George Harrison Said The Beatles Were Nearly ‘Wiped Out’ by Desperate Fans

In the 1960s, Beatlemania became so widespread that George Harrison said The Beatles were sometimes frightened by the unruly crush of fans. He explained that there were several near-misses with danger whenever they toured. While they found chaos wherever they went, Harrison explained that Texas felt particularly bad. He said that the first time they visited the state, the police were woefully unprepared for the sheer amount of fans who had come to see the band. 

Ringo Starr, Paul McCartney, George Harrison, and John Lennon of The Beatles wave as they exit a plane.
Ringo Starr, Paul McCartney, George Harrison, and John Lennon of The Beatles | Fox Photos/Getty Images

The Beatles inspired near-unprecedented levels of excitement in fans

In the 1960s, The Beatles inspired pandemonium wherever they went. A Scottish concert promoter, Andi Lothian, said the crowd was unlike anything he’d ever seen before.

“The girls were beginning to overwhelm us,” he told The Guardian in 2013. “I saw one of them almost getting to Ringo’s drumkit and then I saw 40 drunk bouncers tearing down the aisles. It was like the Relief of Mafeking! It was absolute pandemonium. Girls fainting, screaming, wet seats. The whole hall went into some kind of state, almost like collective hypnotism. I’d never seen anything like it.”

The term for the phenomenon was Beatlemania. Soon, the band grew accustomed to finding hundreds of screaming fans wherever they went.

George Harrison said The Beatles often faced chaos in Texas

Harrison said that by 1965, two years after the band blew up, he grew tired of fame. He no longer wanted to tour.

“I wanted to stop touring after about ’65, actually, because I was getting very nervous,” Harrison told Rolling Stone in 1987. “They kept planning these ticker-tape parades through San Francisco, and I was saying, ‘I absolutely don’t want to do that.’ I didn’t like the idea of being too popular.”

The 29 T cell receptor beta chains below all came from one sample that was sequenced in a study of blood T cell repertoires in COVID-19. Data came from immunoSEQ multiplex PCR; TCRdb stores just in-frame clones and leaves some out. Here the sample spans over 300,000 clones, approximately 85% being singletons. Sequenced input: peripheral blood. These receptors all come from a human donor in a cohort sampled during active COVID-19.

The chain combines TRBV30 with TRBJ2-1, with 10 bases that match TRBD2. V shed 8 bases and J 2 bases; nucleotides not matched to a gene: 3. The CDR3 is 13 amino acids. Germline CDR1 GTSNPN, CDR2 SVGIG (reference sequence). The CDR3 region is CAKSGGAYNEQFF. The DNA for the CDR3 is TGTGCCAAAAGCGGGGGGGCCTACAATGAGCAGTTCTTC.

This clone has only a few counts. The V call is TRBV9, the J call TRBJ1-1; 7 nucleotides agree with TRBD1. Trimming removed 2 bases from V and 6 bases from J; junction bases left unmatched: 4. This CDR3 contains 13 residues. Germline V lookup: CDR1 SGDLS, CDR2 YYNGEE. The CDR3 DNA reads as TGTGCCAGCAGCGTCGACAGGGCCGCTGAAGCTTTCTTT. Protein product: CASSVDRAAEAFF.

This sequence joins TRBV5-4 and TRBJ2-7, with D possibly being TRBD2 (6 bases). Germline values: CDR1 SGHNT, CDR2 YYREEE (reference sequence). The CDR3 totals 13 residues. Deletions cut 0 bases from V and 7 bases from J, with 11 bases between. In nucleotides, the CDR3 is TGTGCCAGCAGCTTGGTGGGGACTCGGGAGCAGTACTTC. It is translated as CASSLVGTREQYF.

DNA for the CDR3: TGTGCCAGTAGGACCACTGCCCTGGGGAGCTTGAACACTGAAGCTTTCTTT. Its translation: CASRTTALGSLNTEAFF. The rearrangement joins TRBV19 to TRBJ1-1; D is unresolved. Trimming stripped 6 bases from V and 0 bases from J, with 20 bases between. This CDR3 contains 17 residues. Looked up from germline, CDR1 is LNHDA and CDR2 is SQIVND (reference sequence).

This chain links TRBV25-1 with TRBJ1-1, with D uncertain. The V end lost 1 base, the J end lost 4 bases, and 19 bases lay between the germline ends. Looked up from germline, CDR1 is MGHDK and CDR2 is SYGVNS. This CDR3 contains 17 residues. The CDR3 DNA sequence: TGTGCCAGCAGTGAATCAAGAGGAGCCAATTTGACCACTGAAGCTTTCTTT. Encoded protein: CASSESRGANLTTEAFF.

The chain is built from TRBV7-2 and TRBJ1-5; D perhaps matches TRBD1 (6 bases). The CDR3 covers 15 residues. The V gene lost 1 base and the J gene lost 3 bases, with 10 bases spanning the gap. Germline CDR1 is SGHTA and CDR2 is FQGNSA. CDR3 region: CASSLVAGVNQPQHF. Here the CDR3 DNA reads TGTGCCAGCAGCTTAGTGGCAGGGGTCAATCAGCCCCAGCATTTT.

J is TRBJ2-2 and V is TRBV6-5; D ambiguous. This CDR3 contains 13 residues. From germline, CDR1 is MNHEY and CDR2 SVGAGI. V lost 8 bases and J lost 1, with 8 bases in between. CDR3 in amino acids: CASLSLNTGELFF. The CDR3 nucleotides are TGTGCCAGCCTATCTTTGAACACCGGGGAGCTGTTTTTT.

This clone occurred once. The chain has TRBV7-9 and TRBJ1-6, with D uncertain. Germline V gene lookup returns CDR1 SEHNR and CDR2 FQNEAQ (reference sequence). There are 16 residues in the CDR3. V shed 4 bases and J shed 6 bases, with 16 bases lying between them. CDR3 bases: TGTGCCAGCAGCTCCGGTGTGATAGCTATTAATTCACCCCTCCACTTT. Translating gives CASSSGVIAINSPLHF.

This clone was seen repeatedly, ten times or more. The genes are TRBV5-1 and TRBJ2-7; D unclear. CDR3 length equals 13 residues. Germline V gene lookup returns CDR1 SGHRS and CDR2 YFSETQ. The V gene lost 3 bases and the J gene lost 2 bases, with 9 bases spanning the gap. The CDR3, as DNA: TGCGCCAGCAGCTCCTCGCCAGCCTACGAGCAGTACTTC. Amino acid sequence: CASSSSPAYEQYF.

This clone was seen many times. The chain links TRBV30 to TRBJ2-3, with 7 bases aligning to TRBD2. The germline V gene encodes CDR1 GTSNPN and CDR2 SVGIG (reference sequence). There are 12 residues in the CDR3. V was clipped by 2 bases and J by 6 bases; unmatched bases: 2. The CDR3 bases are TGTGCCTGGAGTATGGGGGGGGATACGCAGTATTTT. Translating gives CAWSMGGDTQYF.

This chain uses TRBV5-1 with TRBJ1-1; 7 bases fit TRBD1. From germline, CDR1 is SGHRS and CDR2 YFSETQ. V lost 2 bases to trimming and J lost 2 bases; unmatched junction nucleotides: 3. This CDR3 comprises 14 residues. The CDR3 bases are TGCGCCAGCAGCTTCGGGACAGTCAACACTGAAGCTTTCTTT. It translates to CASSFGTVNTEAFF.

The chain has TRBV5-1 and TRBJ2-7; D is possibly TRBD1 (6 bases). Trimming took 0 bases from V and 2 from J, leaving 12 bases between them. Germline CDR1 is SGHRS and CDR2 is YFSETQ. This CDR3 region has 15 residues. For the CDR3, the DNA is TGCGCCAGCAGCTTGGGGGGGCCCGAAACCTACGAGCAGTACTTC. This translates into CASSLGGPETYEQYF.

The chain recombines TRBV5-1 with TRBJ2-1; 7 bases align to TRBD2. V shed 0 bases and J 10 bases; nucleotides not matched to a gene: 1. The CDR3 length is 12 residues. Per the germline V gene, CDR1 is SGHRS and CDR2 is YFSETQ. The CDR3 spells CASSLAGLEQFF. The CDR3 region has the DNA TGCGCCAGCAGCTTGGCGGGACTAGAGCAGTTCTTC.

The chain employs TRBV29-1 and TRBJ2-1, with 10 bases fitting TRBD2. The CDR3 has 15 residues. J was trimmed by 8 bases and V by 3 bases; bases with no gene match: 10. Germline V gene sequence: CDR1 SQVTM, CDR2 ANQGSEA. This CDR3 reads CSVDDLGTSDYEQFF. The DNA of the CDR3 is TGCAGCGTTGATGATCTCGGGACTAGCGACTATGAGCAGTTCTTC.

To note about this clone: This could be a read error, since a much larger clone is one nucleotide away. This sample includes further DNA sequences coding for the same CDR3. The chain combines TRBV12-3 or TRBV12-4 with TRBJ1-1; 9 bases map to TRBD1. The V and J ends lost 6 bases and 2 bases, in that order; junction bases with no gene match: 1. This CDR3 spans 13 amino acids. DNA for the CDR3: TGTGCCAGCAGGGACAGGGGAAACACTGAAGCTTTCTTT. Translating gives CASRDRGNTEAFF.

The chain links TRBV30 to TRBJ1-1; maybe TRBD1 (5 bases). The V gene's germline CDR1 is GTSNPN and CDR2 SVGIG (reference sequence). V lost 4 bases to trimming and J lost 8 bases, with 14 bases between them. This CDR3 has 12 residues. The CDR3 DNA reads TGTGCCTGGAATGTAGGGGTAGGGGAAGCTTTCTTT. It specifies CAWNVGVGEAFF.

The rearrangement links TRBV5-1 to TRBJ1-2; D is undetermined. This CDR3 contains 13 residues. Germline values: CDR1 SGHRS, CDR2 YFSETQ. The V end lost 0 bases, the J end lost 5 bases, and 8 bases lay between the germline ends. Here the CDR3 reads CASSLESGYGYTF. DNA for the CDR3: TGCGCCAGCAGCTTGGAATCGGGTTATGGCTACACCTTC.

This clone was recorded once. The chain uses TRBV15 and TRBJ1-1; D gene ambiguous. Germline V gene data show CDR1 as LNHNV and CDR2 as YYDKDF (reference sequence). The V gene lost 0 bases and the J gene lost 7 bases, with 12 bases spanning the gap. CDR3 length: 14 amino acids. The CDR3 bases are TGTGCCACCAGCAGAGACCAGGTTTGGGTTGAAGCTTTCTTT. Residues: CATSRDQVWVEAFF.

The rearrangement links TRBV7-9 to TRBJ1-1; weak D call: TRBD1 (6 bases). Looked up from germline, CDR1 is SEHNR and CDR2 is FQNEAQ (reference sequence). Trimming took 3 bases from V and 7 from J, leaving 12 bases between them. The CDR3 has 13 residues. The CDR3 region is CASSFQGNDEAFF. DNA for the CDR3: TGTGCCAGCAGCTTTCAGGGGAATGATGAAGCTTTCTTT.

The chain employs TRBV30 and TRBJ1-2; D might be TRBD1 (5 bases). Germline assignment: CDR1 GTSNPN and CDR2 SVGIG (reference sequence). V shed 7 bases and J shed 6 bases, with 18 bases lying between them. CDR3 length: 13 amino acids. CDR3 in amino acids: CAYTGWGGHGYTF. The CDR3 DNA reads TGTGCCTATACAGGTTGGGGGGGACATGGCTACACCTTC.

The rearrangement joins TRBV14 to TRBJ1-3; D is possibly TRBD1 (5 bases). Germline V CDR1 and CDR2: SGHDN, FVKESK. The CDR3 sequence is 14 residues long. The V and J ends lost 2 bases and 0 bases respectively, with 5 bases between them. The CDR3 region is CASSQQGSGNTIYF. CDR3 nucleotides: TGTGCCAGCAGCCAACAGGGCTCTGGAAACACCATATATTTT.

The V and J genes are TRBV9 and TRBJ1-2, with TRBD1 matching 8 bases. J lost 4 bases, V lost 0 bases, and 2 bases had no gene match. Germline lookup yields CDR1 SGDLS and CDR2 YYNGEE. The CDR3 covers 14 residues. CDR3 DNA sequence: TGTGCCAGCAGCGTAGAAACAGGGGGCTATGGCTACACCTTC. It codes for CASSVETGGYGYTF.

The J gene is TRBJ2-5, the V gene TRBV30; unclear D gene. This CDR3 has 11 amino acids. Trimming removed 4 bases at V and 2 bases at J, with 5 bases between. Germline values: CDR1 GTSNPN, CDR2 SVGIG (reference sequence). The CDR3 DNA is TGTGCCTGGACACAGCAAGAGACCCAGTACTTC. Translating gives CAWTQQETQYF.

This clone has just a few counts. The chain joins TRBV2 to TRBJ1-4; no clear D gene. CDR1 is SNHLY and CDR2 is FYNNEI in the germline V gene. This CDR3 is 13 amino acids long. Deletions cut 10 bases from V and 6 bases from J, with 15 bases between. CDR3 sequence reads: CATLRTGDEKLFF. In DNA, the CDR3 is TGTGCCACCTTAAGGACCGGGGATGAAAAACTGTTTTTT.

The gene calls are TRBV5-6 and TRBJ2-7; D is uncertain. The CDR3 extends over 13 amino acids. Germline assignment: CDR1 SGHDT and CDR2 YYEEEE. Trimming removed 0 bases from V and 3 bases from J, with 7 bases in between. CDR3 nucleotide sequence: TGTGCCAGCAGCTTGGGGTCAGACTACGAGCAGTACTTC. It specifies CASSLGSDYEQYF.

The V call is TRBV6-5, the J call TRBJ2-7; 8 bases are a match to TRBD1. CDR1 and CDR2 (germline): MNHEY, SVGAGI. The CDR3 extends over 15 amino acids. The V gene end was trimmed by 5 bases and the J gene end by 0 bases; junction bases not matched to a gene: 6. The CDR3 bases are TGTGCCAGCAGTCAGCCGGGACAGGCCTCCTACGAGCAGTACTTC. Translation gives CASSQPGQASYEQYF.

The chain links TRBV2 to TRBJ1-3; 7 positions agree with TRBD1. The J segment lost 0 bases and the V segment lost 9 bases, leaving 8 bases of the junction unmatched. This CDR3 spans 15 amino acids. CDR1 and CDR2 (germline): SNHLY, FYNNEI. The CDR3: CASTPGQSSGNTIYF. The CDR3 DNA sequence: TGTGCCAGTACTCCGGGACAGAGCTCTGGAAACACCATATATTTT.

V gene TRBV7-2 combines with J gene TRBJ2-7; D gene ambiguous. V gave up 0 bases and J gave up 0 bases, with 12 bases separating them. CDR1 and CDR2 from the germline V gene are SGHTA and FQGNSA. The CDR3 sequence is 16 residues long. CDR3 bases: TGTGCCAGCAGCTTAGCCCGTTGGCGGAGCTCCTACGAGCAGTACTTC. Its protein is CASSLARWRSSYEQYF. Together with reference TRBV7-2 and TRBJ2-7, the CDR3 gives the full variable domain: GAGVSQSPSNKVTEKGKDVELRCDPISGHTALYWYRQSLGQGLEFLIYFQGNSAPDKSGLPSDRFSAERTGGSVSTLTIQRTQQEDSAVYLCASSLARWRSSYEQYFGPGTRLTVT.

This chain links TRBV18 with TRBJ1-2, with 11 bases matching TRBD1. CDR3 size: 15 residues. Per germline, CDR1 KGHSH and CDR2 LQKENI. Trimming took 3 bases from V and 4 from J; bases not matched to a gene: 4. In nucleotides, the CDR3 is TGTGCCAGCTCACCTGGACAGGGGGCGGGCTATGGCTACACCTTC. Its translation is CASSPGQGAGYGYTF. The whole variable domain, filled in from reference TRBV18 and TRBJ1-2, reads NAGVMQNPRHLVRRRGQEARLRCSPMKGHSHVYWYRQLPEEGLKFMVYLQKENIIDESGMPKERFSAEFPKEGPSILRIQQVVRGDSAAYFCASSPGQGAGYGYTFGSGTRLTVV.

His nerves had to do with some negative experiences on tour. He said that Texas was a particularly chaotic tour spot.

“Every time we went to Texas, we nearly got wiped out,” he explained. “The first time just by the police not listening to our advance man tell them how to handle the situation. We landed on the runway in Houston; they put about four police at the airport, and so there were thousands of kids. They were actually running along the runway, and the pilot just turned the engines off and let the plane coast to a stop. Within a few minutes, they were all over the plane. They were on the outside of the plane, knocking on the windows and all over the wings. It was ridiculous.”

George Harrison said it was a relief when The Beatles stopped touring

After many experiences like this one, Harrison grew weary of the road. He explained that it was a relief when The Beatles finished their final tour in 1966.

“There was a sense of relief after that, getting home,” he said. “Then we spent what seemed like fifty years going in and out of each other’s houses, writing tunes and going into the studio for Sgt. Pepper and the White Album. But for me, I think for all of us, it was just too much. The novelty had worn off. Everybody was growing up. Everybody was getting married and leaving home, in effect. I think it was inevitable, really.”

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